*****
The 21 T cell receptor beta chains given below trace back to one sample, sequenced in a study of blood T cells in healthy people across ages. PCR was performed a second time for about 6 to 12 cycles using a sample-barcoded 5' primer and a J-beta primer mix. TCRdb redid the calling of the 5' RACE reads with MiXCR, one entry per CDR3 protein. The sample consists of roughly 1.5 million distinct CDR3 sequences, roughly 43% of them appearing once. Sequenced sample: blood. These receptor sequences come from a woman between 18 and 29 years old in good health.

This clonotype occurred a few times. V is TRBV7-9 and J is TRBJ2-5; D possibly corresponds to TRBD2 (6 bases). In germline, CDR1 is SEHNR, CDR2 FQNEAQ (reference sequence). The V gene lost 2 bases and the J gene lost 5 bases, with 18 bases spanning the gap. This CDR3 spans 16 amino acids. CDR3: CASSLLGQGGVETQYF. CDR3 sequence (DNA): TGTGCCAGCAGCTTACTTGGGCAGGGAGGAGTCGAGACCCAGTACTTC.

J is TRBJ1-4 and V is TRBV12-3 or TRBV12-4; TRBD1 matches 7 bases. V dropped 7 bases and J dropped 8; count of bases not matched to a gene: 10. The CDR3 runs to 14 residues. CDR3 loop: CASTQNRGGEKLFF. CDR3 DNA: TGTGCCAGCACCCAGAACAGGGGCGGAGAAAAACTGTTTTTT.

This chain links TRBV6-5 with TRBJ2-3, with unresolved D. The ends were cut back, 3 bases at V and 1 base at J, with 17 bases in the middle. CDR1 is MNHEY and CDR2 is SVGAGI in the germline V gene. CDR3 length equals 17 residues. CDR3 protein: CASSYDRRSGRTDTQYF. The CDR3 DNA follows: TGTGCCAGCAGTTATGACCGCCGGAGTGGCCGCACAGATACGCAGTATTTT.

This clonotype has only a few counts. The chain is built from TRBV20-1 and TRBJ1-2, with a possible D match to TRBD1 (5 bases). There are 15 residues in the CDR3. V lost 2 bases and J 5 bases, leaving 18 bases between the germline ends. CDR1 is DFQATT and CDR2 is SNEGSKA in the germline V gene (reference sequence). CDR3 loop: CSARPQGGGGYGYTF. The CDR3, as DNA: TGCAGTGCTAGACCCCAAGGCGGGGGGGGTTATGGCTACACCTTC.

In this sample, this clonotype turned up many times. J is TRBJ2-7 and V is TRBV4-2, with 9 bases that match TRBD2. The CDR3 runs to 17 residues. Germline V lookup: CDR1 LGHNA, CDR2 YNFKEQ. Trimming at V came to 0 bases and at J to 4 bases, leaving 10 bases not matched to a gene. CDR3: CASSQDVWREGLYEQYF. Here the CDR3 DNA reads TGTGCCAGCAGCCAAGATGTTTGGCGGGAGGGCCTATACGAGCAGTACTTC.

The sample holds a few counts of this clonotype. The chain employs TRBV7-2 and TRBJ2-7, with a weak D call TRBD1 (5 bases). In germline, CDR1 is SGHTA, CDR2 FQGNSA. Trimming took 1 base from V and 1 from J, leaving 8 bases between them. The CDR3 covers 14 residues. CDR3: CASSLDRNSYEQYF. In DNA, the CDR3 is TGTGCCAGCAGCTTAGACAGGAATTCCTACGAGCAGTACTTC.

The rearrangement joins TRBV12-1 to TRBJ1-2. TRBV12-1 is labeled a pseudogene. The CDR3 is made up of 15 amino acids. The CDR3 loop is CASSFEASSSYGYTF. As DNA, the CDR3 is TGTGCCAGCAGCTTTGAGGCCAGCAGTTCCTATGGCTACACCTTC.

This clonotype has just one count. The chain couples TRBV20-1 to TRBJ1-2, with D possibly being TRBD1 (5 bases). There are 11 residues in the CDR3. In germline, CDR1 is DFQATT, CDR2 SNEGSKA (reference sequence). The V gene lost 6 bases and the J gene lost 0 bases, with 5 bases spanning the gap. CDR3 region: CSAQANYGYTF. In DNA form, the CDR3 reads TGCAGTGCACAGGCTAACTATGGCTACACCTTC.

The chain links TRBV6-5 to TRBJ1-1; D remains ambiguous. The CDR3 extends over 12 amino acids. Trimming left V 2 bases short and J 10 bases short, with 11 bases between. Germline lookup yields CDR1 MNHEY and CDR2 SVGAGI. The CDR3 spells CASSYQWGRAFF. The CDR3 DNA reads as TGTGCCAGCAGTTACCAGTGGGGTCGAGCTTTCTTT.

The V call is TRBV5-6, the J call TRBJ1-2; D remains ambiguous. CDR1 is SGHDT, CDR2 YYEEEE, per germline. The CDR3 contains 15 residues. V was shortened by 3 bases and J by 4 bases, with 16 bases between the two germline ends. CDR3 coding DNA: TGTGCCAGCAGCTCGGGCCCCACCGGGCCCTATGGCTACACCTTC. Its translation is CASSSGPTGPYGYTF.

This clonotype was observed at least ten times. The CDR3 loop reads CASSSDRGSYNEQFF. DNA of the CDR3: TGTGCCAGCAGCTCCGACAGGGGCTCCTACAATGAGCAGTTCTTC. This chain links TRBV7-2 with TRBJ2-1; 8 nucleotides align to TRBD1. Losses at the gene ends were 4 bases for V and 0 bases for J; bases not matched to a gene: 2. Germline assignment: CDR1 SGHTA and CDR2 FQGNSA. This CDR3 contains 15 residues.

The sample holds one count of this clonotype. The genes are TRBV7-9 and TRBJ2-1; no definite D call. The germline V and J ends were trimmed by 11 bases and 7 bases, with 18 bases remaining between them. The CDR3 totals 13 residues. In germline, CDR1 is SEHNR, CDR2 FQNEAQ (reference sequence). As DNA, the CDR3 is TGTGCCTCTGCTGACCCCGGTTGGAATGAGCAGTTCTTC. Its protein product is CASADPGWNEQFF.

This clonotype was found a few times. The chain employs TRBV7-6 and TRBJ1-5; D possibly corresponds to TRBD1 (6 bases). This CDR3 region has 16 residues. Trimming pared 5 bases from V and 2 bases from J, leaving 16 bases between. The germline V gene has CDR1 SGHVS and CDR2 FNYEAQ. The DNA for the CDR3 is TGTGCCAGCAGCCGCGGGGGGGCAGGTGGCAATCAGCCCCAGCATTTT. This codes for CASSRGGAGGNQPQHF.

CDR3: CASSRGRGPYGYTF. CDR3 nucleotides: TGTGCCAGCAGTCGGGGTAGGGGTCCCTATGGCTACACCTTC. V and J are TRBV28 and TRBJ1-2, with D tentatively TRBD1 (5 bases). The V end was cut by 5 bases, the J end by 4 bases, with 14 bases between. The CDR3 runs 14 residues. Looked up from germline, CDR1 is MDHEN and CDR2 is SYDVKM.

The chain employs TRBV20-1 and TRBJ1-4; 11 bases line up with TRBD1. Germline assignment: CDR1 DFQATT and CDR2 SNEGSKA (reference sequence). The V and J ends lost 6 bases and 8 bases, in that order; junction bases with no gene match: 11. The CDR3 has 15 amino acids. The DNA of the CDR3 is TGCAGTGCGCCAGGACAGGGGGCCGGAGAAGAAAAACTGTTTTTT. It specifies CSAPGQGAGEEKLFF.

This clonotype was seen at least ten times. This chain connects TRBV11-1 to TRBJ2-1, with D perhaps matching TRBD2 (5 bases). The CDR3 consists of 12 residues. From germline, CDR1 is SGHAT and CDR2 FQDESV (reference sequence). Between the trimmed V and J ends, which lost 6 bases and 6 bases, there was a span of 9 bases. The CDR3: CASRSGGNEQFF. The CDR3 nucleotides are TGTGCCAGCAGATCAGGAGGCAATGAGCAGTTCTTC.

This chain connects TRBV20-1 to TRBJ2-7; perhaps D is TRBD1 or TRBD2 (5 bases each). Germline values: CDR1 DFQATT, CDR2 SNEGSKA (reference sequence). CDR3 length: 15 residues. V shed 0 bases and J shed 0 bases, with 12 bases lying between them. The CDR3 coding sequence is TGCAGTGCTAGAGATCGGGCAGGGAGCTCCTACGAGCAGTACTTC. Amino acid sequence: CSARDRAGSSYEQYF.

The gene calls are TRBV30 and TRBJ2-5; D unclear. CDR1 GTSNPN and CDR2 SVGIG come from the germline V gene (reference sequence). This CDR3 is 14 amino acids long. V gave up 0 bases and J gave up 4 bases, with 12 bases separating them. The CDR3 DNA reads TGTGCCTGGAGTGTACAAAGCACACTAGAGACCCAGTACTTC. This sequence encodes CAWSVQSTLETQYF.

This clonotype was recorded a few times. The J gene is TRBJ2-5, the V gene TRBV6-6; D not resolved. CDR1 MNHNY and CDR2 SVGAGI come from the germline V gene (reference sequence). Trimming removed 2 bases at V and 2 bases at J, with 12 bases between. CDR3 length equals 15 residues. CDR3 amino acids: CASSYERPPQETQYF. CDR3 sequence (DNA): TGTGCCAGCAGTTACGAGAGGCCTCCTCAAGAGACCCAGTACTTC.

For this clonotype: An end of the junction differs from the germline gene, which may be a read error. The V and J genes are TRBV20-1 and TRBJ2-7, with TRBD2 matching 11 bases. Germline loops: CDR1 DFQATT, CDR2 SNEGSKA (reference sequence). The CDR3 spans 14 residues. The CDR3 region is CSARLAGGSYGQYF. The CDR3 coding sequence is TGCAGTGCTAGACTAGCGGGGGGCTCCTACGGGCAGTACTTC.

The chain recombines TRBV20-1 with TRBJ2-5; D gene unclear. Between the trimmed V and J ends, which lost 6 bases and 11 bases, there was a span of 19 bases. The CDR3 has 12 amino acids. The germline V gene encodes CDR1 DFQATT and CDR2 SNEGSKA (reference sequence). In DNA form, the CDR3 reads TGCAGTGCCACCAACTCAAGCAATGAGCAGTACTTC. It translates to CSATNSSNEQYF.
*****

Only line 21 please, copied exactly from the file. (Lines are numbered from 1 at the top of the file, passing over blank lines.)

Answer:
For this clonotype: An end of the junction differs from the germline gene, which may be a read error. The V and J genes are TRBV20-1 and TRBJ2-7, with TRBD2 matching 11 bases. Germline loops: CDR1 DFQATT, CDR2 SNEGSKA (reference sequence). The CDR3 spans 14 residues. The CDR3 region is CSARLAGGSYGQYF. The CDR3 coding sequence is TGCAGTGCTAGACTAGCGGGGGGCTCCTACGGGCAGTACTTC.